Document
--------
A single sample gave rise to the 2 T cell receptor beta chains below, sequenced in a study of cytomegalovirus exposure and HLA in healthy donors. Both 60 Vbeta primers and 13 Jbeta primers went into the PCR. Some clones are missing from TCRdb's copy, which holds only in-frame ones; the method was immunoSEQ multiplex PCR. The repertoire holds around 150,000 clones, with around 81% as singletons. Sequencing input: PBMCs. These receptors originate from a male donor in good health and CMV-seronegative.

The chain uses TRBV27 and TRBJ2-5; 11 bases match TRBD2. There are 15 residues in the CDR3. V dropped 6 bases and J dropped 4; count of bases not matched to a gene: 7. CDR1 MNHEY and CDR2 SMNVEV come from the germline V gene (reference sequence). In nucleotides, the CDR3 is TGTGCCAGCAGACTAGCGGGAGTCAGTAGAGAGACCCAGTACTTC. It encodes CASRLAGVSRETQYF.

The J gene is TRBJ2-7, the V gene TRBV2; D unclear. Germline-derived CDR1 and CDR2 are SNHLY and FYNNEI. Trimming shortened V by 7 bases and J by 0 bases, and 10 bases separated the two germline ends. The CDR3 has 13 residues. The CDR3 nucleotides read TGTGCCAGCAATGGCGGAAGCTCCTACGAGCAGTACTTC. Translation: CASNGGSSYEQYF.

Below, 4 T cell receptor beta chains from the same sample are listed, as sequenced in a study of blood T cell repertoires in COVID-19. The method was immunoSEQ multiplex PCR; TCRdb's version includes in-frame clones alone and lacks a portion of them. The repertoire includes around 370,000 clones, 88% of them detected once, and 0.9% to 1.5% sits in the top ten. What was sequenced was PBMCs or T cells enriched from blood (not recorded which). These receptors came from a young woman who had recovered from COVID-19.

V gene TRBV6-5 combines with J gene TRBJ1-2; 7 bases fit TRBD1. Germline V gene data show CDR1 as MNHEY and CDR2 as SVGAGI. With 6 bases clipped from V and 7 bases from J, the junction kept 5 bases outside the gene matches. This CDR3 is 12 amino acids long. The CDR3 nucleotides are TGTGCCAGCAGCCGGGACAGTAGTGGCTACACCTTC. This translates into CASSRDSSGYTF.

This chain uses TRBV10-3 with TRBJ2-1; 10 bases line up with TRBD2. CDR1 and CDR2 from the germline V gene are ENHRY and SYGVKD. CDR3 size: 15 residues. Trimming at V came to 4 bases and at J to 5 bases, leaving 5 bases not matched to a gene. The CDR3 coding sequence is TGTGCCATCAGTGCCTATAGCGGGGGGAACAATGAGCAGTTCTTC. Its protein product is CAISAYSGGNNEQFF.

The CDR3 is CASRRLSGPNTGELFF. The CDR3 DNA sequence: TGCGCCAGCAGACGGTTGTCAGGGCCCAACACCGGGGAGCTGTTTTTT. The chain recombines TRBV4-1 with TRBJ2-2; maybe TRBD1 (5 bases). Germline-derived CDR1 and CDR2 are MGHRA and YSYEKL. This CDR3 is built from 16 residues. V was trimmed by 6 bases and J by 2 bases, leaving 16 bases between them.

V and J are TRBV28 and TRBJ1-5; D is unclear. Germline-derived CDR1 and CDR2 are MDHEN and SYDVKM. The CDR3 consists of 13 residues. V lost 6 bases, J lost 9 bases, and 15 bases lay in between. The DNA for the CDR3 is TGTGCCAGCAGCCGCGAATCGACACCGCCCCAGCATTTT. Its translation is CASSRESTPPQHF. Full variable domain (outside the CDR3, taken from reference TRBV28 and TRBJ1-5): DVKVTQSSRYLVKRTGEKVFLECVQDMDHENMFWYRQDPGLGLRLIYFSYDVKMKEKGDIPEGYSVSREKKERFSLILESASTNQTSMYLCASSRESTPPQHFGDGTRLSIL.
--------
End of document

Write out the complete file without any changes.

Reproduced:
A single sample gave rise to the 2 T cell receptor beta chains below, sequenced in a study of cytomegalovirus exposure and HLA in healthy donors. Both 60 Vbeta primers and 13 Jbeta primers went into the PCR. Some clones are missing from TCRdb's copy, which holds only in-frame ones; the method was immunoSEQ multiplex PCR. The repertoire holds around 150,000 clones, with around 81% as singletons. Sequencing input: PBMCs. These receptors originate from a male donor in good health and CMV-seronegative.

The chain uses TRBV27 and TRBJ2-5; 11 bases match TRBD2. There are 15 residues in the CDR3. V dropped 6 bases and J dropped 4; count of bases not matched to a gene: 7. CDR1 MNHEY and CDR2 SMNVEV come from the germline V gene (reference sequence). In nucleotides, the CDR3 is TGTGCCAGCAGACTAGCGGGAGTCAGTAGAGAGACCCAGTACTTC. It encodes CASRLAGVSRETQYF.

The J gene is TRBJ2-7, the V gene TRBV2; D unclear. Germline-derived CDR1 and CDR2 are SNHLY and FYNNEI. Trimming shortened V by 7 bases and J by 0 bases, and 10 bases separated the two germline ends. The CDR3 has 13 residues. The CDR3 nucleotides read TGTGCCAGCAATGGCGGAAGCTCCTACGAGCAGTACTTC. Translation: CASNGGSSYEQYF.

Below, 4 T cell receptor beta chains from the same sample are listed, as sequenced in a study of blood T cell repertoires in COVID-19. The method was immunoSEQ multiplex PCR; TCRdb's version includes in-frame clones alone and lacks a portion of them. The repertoire includes around 370,000 clones, 88% of them detected once, and 0.9% to 1.5% sits in the top ten. What was sequenced was PBMCs or T cells enriched from blood (not recorded which). These receptors came from a young woman who had recovered from COVID-19.

V gene TRBV6-5 combines with J gene TRBJ1-2; 7 bases fit TRBD1. Germline V gene data show CDR1 as MNHEY and CDR2 as SVGAGI. With 6 bases clipped from V and 7 bases from J, the junction kept 5 bases outside the gene matches. This CDR3 is 12 amino acids long. The CDR3 nucleotides are TGTGCCAGCAGCCGGGACAGTAGTGGCTACACCTTC. This translates into CASSRDSSGYTF.

This chain uses TRBV10-3 with TRBJ2-1; 10 bases line up with TRBD2. CDR1 and CDR2 from the germline V gene are ENHRY and SYGVKD. CDR3 size: 15 residues. Trimming at V came to 4 bases and at J to 5 bases, leaving 5 bases not matched to a gene. The CDR3 coding sequence is TGTGCCATCAGTGCCTATAGCGGGGGGAACAATGAGCAGTTCTTC. Its protein product is CAISAYSGGNNEQFF.

The CDR3 is CASRRLSGPNTGELFF. The CDR3 DNA sequence: TGCGCCAGCAGACGGTTGTCAGGGCCCAACACCGGGGAGCTGTTTTTT. The chain recombines TRBV4-1 with TRBJ2-2; maybe TRBD1 (5 bases). Germline-derived CDR1 and CDR2 are MGHRA and YSYEKL. This CDR3 is built from 16 residues. V was trimmed by 6 bases and J by 2 bases, leaving 16 bases between them.

V and J are TRBV28 and TRBJ1-5; D is unclear. Germline-derived CDR1 and CDR2 are MDHEN and SYDVKM. The CDR3 consists of 13 residues. V lost 6 bases, J lost 9 bases, and 15 bases lay in between. The DNA for the CDR3 is TGTGCCAGCAGCCGCGAATCGACACCGCCCCAGCATTTT. Its translation is CASSRESTPPQHF. Full variable domain (outside the CDR3, taken from reference TRBV28 and TRBJ1-5): DVKVTQSSRYLVKRTGEKVFLECVQDMDHENMFWYRQDPGLGLRLIYFSYDVKMKEKGDIPEGYSVSREKKERFSLILESASTNQTSMYLCASSRESTPPQHFGDGTRLSIL.